- First Drive
- May 7, 2014
2014 Mercedes-Benz B-Class Electric Drive
The Grade Is Right There In The Name
- 132-kW Electric Motor
- 177 HP / 251 LB-FT
- Single-speed auto
- 0-60 Time:
- 7.9 Seconds
- Top Speed:
- 100 MPH
- Front-Wheel Drive
- Curb Weight:
- 3,924 LBS
- 23.5 CU-FT
- 85-Mile Range (est)
- Base Price:
For an electric car in today's climate, that's actually pretty high praise. No, this car does not represent the crowning achievement of alternative-fuel engineering that we've been waiting for since Robert Davidson started tinkering with electric motors back in the mid-1800s. But it does further the case that electric cars don't have to be frumpy, stripped-down plastic cases on wheels. Tesla and BMW have helped to make tremendous strides in the public perception of EVs, employing striking design and athletic driving dynamics to make them cool, sexy and sporty. Mercedes-Benz, with the B-Class, has now added the weight of its three-pointed star to this emerging trend.
We recently took the B-Class Electric Drive for a spin around Silicon Valley – an appropriate location, as the German automaker collaborated with and took inspiration from numerous tech giants whose sprawling campuses adorn the landscape. While we weren't left with mouths agape after our time behind the wheel, we feel confident in saying that while the B-Class Electric Drive isn't for everyone, those looking to add a luxurious and versatile EV to their existing stable will be quite impressed with what it has to offer, despite a few noticeable flaws.
According to Mercedes-Benz, the B-Class Electric Drive is for people that are both looking for a second or third car for short commutes and errands, and employ a "California mindset." What's that, you ask? Apparently, it means you're eco-conscious, active, like to drive (or, more accurately, sit in traffic) and, logically, can afford more than one Benz. This, as you can imagine, is a somewhat small group of potential buyers.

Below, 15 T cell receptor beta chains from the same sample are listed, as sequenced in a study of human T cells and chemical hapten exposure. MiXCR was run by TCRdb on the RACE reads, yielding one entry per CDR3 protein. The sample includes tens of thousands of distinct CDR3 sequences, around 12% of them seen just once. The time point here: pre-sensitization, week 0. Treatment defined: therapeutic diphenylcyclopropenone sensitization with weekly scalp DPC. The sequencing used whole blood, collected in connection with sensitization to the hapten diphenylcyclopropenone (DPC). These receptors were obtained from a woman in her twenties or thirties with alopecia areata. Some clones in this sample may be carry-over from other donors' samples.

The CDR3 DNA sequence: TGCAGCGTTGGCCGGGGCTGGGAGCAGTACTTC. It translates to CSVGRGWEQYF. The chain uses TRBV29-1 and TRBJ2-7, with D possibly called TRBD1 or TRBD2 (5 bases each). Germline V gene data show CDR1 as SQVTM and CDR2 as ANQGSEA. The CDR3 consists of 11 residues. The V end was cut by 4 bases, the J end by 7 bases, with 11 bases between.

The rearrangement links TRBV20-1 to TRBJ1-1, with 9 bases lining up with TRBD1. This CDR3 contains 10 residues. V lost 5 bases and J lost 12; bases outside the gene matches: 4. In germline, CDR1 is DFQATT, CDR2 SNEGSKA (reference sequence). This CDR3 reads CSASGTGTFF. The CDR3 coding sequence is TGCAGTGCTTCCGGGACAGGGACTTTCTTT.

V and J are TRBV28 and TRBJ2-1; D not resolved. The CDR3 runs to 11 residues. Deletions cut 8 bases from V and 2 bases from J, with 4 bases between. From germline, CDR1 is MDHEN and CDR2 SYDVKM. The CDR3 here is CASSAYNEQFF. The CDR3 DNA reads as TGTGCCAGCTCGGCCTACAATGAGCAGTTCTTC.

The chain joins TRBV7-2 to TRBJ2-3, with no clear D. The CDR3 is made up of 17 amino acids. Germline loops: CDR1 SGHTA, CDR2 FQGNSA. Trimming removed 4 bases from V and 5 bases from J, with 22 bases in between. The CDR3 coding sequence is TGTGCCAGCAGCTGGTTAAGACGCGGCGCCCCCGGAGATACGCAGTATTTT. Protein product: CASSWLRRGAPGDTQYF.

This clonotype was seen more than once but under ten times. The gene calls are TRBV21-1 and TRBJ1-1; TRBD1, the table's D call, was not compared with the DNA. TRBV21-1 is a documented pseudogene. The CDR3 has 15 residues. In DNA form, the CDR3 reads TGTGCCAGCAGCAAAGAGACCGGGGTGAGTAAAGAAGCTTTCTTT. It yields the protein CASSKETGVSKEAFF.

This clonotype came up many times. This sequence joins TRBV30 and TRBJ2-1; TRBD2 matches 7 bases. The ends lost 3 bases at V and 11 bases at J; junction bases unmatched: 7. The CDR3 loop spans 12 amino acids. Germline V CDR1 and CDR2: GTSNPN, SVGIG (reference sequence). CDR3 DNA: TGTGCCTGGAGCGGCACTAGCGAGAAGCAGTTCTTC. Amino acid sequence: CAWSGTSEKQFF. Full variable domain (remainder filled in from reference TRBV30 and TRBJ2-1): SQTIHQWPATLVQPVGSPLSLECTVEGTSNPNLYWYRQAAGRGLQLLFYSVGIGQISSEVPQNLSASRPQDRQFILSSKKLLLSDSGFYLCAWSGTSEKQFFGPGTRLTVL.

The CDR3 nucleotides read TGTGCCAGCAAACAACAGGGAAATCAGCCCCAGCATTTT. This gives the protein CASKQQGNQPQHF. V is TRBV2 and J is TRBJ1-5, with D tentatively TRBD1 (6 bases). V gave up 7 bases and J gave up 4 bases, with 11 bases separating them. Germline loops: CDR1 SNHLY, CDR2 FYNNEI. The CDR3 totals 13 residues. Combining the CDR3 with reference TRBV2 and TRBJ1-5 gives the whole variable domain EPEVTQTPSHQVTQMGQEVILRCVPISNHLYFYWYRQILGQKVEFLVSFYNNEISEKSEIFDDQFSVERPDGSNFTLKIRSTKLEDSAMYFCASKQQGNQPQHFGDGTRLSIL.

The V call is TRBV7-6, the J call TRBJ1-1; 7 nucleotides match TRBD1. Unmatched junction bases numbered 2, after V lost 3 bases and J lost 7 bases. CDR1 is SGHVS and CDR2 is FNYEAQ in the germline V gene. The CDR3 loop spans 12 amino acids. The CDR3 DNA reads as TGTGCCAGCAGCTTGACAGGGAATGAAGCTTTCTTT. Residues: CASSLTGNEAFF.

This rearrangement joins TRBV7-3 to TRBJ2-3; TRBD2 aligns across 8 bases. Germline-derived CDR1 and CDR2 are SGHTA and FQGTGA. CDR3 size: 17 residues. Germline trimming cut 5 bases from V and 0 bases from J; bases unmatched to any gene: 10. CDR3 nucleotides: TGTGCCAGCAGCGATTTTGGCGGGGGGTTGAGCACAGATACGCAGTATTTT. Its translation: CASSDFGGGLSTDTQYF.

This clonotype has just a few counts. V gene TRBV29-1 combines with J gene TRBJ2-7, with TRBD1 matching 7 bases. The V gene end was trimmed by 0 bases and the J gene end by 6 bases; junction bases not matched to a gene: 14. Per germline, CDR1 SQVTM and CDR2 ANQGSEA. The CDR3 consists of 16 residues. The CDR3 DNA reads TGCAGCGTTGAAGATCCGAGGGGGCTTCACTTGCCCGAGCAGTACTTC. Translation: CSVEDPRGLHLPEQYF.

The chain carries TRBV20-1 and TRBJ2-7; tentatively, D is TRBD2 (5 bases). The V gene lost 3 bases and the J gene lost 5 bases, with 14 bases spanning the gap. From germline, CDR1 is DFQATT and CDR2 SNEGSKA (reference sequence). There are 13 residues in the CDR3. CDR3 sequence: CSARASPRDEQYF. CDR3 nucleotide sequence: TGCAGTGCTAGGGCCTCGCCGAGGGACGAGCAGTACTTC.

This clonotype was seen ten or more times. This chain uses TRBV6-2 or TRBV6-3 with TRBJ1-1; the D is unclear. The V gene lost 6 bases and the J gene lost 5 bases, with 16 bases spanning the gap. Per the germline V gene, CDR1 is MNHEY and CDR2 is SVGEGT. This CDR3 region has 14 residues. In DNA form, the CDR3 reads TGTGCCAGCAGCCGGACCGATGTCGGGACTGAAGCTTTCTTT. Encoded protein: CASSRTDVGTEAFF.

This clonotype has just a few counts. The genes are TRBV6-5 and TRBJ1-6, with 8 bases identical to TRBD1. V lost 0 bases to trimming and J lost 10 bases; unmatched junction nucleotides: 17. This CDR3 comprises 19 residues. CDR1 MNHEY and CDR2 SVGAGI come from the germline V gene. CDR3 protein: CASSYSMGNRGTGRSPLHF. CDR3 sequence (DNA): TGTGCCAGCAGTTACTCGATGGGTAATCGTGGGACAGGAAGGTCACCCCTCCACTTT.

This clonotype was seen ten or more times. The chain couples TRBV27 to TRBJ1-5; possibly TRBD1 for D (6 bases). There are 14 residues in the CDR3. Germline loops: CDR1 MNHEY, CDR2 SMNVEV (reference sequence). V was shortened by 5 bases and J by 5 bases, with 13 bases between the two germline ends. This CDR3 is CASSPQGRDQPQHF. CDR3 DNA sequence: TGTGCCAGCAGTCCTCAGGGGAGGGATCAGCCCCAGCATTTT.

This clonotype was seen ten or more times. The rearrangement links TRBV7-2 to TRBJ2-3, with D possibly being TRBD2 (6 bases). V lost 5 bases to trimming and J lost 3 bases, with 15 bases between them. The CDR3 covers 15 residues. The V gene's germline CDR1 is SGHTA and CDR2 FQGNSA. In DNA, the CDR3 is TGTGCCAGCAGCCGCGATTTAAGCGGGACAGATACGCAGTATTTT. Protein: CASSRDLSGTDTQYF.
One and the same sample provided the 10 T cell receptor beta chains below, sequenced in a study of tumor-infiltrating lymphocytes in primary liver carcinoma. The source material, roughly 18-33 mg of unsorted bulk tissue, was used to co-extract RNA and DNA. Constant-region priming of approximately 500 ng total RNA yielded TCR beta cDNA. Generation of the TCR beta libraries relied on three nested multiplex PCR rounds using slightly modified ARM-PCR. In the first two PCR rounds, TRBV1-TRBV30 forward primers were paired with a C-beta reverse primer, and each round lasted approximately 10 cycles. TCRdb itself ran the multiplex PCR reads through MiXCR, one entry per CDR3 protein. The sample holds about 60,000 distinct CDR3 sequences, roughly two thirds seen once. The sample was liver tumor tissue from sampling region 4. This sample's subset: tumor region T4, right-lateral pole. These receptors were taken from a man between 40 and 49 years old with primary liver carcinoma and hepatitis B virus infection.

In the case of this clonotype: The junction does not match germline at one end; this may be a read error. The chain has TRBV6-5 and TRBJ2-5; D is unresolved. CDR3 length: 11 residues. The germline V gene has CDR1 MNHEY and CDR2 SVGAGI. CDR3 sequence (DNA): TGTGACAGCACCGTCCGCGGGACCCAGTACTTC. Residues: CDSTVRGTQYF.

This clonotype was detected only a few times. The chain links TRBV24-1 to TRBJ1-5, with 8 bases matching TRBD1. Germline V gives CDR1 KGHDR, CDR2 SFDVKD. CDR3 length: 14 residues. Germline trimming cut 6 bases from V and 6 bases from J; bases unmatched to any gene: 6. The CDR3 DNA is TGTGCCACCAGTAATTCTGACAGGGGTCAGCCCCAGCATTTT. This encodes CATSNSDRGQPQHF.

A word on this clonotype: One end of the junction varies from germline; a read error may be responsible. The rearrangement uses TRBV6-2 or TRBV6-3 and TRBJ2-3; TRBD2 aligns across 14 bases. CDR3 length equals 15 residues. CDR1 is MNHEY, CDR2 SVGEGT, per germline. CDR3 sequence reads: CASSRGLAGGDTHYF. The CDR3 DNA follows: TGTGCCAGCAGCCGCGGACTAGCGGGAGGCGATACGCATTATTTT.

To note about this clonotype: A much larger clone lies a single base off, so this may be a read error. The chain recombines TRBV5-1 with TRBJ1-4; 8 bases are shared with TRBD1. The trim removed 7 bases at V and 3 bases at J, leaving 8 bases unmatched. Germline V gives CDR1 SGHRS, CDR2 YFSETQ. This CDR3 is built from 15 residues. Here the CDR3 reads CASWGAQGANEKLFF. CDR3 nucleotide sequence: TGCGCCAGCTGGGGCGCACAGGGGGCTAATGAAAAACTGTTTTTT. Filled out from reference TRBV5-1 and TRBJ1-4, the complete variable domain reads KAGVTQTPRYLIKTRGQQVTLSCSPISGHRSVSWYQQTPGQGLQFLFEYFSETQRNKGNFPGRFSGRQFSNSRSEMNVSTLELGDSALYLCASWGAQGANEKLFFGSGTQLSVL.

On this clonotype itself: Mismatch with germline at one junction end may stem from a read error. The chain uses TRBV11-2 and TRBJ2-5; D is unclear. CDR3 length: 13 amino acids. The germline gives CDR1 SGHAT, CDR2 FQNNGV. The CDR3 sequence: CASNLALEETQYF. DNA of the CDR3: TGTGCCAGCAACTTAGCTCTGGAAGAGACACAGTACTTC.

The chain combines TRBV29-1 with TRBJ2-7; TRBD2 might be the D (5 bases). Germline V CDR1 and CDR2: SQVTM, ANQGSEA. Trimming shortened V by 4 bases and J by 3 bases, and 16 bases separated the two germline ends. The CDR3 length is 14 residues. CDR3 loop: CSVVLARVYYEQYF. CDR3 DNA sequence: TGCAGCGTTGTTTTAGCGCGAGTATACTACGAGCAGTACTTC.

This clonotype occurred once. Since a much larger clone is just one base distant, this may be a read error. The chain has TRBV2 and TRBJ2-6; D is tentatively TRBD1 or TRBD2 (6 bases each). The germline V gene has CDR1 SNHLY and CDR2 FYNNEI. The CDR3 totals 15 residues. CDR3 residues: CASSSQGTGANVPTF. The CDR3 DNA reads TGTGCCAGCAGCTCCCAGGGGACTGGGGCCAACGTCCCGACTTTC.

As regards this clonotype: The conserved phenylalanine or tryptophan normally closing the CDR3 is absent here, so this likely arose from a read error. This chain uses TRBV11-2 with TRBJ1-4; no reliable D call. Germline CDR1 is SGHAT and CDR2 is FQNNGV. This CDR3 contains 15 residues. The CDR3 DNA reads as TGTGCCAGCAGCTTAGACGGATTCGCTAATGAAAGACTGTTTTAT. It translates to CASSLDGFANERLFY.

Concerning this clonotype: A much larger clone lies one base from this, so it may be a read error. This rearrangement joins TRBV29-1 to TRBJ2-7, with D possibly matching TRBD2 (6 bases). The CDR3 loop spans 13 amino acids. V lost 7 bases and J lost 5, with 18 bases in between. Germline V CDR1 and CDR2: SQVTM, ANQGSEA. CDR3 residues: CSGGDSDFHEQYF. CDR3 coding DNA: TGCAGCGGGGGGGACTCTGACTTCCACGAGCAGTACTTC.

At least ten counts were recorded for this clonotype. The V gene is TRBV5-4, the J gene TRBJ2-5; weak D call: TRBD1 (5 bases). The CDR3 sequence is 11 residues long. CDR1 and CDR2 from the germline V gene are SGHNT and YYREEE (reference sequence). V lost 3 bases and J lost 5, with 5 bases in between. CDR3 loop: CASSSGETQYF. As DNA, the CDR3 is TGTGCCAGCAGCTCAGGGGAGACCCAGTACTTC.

We rather like its bubbly look, especially because it places an emphasis on function.
The B-Class Electric Drive is almost identical to the conventionally powered B-Class, which you can find all over the roads in Europe. The car also shares 85 percent of its architecture with the CLA-Class and forthcoming GLA-Class. The big differentiation with this car is obviously the powertrain. Developed exclusively for this vehicle by Tesla Motors, the B-Class Electric Drive employs a California-built, 28-kWh lithium-ion battery that sends juice to a 177-horsepower electric motor. More on this in a bit.
Aesthetically, it doesn't get much more Euro than this. The B-Class Electric Drive mimics almost everything from the gas-powered variant's design, including the overall egg shape, big rear hatch, high roof and understated (by M-B standards, at least) grille. The only noticeable difference is that the Electric Drive sits about an inch higher off the ground, courtesy of slightly taller sidewall on the tires and taller springs. To those unfamiliar with Mercedes' offerings outside North America, the car could certainly invoke a double-take, as it looks absolutely nothing like the automaker's current line of sleek, planted sedans and coupes. It's more akin to a Honda Fit than a C-Class. That's not to say that the car is unattractive, of course. We rather like its bubbly look, especially because it places an emphasis on function, using the car's shape to minimize drag and also treat its occupants to loads of interior space. It's a bit bland, yes, but not ugly.
Mercedes got creative with some of the paint jobs on the B-Class Electric Drive. Our tester, for instance, was coated in a sharp electric blue, similar to Volvo's Polestar hue, with contrasting white accents on the headlights and grille. Other color combos are available, as well, such as a white body with blue grille and mirrors, and a silver body with chrome accents. We're not big fans of the wheels, which look like the plasticky rollers found on an old Power Wheels toy, but we were told that these aren't going to be the only options. The car we drove was still pre-production, and more attractive wheels are supposedly on the way.
There is very little noise from wind, the road or the whine of the motor.